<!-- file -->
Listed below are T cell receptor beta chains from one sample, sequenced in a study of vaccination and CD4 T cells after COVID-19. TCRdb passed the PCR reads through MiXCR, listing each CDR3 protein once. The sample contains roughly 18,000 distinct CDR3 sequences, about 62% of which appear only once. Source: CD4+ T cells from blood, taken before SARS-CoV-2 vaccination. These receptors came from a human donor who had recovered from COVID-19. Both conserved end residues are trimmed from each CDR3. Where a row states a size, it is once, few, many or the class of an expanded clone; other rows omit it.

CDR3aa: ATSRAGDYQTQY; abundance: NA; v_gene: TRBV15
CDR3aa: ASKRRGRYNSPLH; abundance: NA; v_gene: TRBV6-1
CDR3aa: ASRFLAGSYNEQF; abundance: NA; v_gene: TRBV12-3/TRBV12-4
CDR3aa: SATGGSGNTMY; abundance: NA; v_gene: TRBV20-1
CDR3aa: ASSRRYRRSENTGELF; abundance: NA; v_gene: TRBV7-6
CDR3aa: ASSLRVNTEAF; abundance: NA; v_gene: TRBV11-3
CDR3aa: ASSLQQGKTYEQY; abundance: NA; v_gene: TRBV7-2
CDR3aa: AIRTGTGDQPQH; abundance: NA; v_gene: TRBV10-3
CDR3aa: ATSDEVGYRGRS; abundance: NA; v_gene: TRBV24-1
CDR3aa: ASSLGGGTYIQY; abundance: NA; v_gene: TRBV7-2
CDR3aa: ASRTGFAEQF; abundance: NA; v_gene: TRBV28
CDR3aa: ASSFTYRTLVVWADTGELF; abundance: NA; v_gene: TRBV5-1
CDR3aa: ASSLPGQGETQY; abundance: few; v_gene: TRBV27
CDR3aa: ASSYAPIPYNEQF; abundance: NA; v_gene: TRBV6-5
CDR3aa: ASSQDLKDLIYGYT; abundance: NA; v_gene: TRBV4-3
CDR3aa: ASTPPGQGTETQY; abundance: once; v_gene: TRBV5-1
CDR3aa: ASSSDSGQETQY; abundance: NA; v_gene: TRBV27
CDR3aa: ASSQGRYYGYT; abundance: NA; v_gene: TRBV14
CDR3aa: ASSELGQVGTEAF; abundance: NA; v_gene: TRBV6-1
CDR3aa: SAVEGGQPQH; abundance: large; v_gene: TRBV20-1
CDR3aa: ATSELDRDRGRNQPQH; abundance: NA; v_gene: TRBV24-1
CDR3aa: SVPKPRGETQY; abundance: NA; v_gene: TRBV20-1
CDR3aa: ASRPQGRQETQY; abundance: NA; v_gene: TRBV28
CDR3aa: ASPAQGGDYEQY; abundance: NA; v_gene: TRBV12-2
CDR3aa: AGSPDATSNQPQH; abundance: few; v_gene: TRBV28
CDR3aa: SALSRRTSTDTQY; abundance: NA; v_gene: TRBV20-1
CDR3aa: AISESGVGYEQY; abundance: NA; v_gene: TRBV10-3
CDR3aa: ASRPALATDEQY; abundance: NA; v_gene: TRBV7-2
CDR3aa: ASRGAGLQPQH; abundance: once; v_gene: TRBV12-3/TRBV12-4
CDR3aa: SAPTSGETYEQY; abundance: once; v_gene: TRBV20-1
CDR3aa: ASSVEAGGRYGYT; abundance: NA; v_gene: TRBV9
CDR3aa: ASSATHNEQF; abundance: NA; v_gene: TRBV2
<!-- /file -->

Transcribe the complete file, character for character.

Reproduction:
Listed below are T cell receptor beta chains from one sample, sequenced in a study of vaccination and CD4 T cells after COVID-19. TCRdb passed the PCR reads through MiXCR, listing each CDR3 protein once. The sample contains roughly 18,000 distinct CDR3 sequences, about 62% of which appear only once. Source: CD4+ T cells from blood, taken before SARS-CoV-2 vaccination. These receptors came from a human donor who had recovered from COVID-19. Both conserved end residues are trimmed from each CDR3. Where a row states a size, it is once, few, many or the class of an expanded clone; other rows omit it.

CDR3aa: ATSRAGDYQTQY; abundance: NA; v_gene: TRBV15
CDR3aa: ASKRRGRYNSPLH; abundance: NA; v_gene: TRBV6-1
CDR3aa: ASRFLAGSYNEQF; abundance: NA; v_gene: TRBV12-3/TRBV12-4
CDR3aa: SATGGSGNTMY; abundance: NA; v_gene: TRBV20-1
CDR3aa: ASSRRYRRSENTGELF; abundance: NA; v_gene: TRBV7-6
CDR3aa: ASSLRVNTEAF; abundance: NA; v_gene: TRBV11-3
CDR3aa: ASSLQQGKTYEQY; abundance: NA; v_gene: TRBV7-2
CDR3aa: AIRTGTGDQPQH; abundance: NA; v_gene: TRBV10-3
CDR3aa: ATSDEVGYRGRS; abundance: NA; v_gene: TRBV24-1
CDR3aa: ASSLGGGTYIQY; abundance: NA; v_gene: TRBV7-2
CDR3aa: ASRTGFAEQF; abundance: NA; v_gene: TRBV28
CDR3aa: ASSFTYRTLVVWADTGELF; abundance: NA; v_gene: TRBV5-1
CDR3aa: ASSLPGQGETQY; abundance: few; v_gene: TRBV27
CDR3aa: ASSYAPIPYNEQF; abundance: NA; v_gene: TRBV6-5
CDR3aa: ASSQDLKDLIYGYT; abundance: NA; v_gene: TRBV4-3
CDR3aa: ASTPPGQGTETQY; abundance: once; v_gene: TRBV5-1
CDR3aa: ASSSDSGQETQY; abundance: NA; v_gene: TRBV27
CDR3aa: ASSQGRYYGYT; abundance: NA; v_gene: TRBV14
CDR3aa: ASSELGQVGTEAF; abundance: NA; v_gene: TRBV6-1
CDR3aa: SAVEGGQPQH; abundance: large; v_gene: TRBV20-1
CDR3aa: ATSELDRDRGRNQPQH; abundance: NA; v_gene: TRBV24-1
CDR3aa: SVPKPRGETQY; abundance: NA; v_gene: TRBV20-1
CDR3aa: ASRPQGRQETQY; abundance: NA; v_gene: TRBV28
CDR3aa: ASPAQGGDYEQY; abundance: NA; v_gene: TRBV12-2
CDR3aa: AGSPDATSNQPQH; abundance: few; v_gene: TRBV28
CDR3aa: SALSRRTSTDTQY; abundance: NA; v_gene: TRBV20-1
CDR3aa: AISESGVGYEQY; abundance: NA; v_gene: TRBV10-3
CDR3aa: ASRPALATDEQY; abundance: NA; v_gene: TRBV7-2
CDR3aa: ASRGAGLQPQH; abundance: once; v_gene: TRBV12-3/TRBV12-4
CDR3aa: SAPTSGETYEQY; abundance: once; v_gene: TRBV20-1
CDR3aa: ASSVEAGGRYGYT; abundance: NA; v_gene: TRBV9
CDR3aa: ASSATHNEQF; abundance: NA; v_gene: TRBV2